Ketuanan Melayu, Ketuanan Cina, maybe even Ketuanan India – that’s what many are talking about.
But why isn’t anyone talking about Ketuanan Malaysia?
Come on people. We have been independent since 1957 and a united nation since 1963 yet all we ever seem to talk about is race and religion.
We have those from Isma, Dong Zong and Hindraf all fighting for their causes but not a single one is thinking about doing what’s right for the country as a whole.
Then we have a fugitive who is telling the “Chinese to go back to China” and that “the Indians in Malaysia love India and its prime minister more!” And people from across the divide debating if his speeches were “taken out context” … even though there is video evidence he said those things.
Meanwhile, a business tycoon decided to insult our soldiers by saying all they do is eat and sleep, and even when he was forced to apologise, still insisted soldiers must do more in times of peace.
You can’t make this stuff up.
Merdeka is two weeks away and Malaysia Day a further fortnight, yet we seem more disunited than ever.
Look at the recent controversy of khat being taught in schools.
I agree 100 per cent with the Chinese and Tamil education groups who have urged the government to postpone the introduction of khat to vernacular primary schools.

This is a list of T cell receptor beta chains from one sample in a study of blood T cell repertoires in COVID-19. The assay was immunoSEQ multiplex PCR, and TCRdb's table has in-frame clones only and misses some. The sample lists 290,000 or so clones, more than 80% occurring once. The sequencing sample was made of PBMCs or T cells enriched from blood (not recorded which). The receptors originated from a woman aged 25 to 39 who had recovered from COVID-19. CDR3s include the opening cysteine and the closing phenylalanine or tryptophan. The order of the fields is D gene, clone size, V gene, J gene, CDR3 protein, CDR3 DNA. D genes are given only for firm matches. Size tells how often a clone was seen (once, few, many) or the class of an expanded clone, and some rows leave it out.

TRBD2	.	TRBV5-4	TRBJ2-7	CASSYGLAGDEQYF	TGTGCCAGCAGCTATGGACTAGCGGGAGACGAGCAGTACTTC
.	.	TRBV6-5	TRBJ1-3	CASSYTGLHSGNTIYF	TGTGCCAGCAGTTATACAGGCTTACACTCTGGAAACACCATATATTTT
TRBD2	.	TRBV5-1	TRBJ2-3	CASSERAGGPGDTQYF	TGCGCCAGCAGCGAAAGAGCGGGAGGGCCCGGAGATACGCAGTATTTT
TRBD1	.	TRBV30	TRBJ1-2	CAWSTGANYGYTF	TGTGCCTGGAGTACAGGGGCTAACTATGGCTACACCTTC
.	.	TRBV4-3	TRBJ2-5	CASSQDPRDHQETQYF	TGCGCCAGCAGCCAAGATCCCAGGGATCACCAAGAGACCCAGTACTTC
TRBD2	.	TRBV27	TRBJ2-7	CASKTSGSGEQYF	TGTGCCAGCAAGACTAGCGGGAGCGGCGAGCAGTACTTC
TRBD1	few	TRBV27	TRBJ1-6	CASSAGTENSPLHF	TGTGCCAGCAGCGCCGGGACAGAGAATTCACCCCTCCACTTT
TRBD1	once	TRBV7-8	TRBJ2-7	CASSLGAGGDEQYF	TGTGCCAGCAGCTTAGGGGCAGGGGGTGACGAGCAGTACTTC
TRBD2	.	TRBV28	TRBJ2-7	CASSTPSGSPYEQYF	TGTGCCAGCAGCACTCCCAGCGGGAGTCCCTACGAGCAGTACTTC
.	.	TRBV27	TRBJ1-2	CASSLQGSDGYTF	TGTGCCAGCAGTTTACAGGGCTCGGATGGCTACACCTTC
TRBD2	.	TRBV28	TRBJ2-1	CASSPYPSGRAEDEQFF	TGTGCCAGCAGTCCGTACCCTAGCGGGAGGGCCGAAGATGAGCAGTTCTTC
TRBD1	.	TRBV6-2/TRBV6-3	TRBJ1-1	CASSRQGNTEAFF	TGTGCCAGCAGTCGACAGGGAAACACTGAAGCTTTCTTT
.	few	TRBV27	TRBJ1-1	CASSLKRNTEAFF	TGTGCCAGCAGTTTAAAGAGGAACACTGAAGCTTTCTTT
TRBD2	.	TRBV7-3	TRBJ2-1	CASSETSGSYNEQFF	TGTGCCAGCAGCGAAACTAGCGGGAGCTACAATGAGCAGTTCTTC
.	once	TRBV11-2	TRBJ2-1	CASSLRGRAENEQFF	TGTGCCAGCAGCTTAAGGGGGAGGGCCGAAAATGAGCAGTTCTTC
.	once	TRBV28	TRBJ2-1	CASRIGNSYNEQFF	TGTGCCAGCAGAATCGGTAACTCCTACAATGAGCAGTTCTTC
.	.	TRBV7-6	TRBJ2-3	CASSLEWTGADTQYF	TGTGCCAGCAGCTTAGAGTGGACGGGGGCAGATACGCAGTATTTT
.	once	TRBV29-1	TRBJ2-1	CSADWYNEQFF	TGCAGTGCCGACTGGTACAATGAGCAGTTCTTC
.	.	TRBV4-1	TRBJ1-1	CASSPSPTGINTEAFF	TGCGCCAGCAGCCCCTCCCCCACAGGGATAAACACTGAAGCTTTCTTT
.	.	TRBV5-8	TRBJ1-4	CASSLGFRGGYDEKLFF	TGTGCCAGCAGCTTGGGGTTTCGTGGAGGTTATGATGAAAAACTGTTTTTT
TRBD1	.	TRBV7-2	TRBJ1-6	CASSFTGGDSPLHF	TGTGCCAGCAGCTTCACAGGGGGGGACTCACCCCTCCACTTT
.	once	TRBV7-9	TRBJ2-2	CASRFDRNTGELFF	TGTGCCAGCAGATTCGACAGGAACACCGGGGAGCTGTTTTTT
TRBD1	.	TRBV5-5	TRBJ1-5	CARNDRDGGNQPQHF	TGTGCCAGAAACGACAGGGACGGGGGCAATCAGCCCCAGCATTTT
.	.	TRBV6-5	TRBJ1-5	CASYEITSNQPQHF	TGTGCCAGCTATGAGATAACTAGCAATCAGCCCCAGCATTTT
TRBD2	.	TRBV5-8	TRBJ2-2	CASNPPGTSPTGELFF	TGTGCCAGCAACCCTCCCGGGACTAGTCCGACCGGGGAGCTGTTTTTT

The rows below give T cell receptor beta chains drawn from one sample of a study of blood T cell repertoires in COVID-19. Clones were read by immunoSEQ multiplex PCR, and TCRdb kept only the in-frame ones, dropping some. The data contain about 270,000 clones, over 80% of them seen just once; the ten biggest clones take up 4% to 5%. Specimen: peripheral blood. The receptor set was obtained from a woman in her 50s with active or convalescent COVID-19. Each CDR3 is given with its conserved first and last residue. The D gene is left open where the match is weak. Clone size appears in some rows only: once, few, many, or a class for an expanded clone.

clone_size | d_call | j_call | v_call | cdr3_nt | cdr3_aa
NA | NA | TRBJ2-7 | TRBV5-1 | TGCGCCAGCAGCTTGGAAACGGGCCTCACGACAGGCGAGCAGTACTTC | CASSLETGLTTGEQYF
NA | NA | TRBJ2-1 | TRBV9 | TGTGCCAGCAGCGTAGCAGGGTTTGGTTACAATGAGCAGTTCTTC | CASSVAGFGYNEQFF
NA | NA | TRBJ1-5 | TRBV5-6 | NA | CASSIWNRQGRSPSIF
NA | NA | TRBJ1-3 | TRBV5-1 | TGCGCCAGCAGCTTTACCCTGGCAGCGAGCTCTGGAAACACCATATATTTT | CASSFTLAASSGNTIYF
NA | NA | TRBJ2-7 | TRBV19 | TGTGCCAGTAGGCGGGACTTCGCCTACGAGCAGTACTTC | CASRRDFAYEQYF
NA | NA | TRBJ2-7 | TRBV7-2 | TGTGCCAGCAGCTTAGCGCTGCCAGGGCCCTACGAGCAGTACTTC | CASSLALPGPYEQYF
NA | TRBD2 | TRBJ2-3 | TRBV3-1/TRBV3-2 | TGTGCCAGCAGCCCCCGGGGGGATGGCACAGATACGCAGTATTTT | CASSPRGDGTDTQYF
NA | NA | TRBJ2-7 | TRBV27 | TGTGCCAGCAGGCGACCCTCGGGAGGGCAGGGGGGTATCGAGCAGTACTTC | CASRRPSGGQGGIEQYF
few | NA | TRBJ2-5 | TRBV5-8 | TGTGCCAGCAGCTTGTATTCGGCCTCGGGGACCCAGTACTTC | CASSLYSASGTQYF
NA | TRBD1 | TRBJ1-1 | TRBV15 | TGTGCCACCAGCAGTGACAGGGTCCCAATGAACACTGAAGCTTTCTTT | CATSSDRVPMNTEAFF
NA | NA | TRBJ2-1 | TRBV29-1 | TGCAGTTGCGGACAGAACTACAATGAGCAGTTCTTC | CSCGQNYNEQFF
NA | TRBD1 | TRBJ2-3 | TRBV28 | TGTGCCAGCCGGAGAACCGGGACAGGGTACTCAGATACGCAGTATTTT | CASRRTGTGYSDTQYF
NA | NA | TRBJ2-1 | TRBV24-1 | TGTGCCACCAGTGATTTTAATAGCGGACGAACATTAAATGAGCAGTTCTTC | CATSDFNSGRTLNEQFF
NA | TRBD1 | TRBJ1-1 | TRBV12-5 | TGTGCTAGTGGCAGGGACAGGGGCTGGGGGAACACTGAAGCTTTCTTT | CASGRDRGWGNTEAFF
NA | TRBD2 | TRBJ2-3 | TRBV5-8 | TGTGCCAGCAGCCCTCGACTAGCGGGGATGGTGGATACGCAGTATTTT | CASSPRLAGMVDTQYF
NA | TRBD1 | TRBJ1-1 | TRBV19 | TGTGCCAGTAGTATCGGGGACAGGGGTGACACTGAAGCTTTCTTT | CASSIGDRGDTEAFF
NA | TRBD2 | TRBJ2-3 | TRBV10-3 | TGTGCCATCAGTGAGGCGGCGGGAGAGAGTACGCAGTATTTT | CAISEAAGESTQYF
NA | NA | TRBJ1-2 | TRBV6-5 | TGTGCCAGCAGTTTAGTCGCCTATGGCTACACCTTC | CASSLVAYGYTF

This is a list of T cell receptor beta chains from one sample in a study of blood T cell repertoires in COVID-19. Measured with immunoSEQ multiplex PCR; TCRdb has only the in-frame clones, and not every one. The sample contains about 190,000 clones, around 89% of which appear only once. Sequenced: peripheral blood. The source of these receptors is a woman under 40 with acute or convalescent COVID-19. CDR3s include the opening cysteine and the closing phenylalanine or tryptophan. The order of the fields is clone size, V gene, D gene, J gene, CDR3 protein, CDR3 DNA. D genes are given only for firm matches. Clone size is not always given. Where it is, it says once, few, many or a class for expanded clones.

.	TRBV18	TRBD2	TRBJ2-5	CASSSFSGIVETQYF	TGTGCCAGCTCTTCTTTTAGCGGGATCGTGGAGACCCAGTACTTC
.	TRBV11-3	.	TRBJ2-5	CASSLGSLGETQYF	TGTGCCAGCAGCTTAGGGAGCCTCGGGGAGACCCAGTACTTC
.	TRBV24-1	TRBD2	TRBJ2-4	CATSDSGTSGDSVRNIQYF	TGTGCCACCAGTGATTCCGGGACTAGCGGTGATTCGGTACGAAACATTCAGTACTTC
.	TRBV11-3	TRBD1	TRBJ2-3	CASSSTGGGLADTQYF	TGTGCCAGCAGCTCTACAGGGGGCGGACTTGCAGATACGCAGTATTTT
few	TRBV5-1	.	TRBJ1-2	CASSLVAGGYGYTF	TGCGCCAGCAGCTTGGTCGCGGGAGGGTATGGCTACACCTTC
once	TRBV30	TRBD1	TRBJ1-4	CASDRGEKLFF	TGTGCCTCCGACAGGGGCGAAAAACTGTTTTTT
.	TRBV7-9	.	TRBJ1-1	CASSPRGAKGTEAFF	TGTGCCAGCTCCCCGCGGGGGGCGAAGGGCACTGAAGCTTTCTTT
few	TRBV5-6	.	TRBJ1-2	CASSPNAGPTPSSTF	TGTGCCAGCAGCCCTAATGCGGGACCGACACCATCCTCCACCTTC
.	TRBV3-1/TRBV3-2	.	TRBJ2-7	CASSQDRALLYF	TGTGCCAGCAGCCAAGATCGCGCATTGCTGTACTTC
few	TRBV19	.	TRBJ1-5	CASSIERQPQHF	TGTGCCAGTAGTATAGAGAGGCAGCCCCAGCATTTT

It is not that I’m opposed to khat – a form of Malay-Arabic calligraphy writing – but the standard of Bahasa Melayu (BM) in most of these Chinese and Tamil schools is appalling.
The Education Ministry should channel more time and effort on teaching these students to appreciate our national language and making sure they can carry out a proper conversation in it.
What’s worse, some take great pride in their inability to speak BM as they don’t view it as “important”.
I find that ridiculous as it is our national language and would go as far as to say we should abolish vernacular schools altogether while allocating adequate time in national schools for children to learn their mother tongue.
Vernacular schools are protected by the Education Act 1996, but why are we still separated by the need to have Chinese- and Tamil-based schools? Why can’t we have just one school for all?
A disclaimer: My son went to a Chinese school until he finished Standard Six while my daughter dropped out to go to a national school halfway through Standard Five.
The decision to go to those schools was to pick up Mandarin as China is becoming, or rather has become, a world superpower.
It certainly was not because we didn’t want to learn BM.
I use BM when I speak to my son and in-laws – even though my Malay needs some work.
And while we have many Malaysians struggling to speak BM, many immigrants who come to Malaysia – be they Bangladeshis, Nepalese, Myanmars, Pakistanis, Indians and even mainland Chinese – have picked up the language.
Let us start to love our national language and more importantly, think as one people first.
Maybe then, we can start being more Ketuanan Malaysia.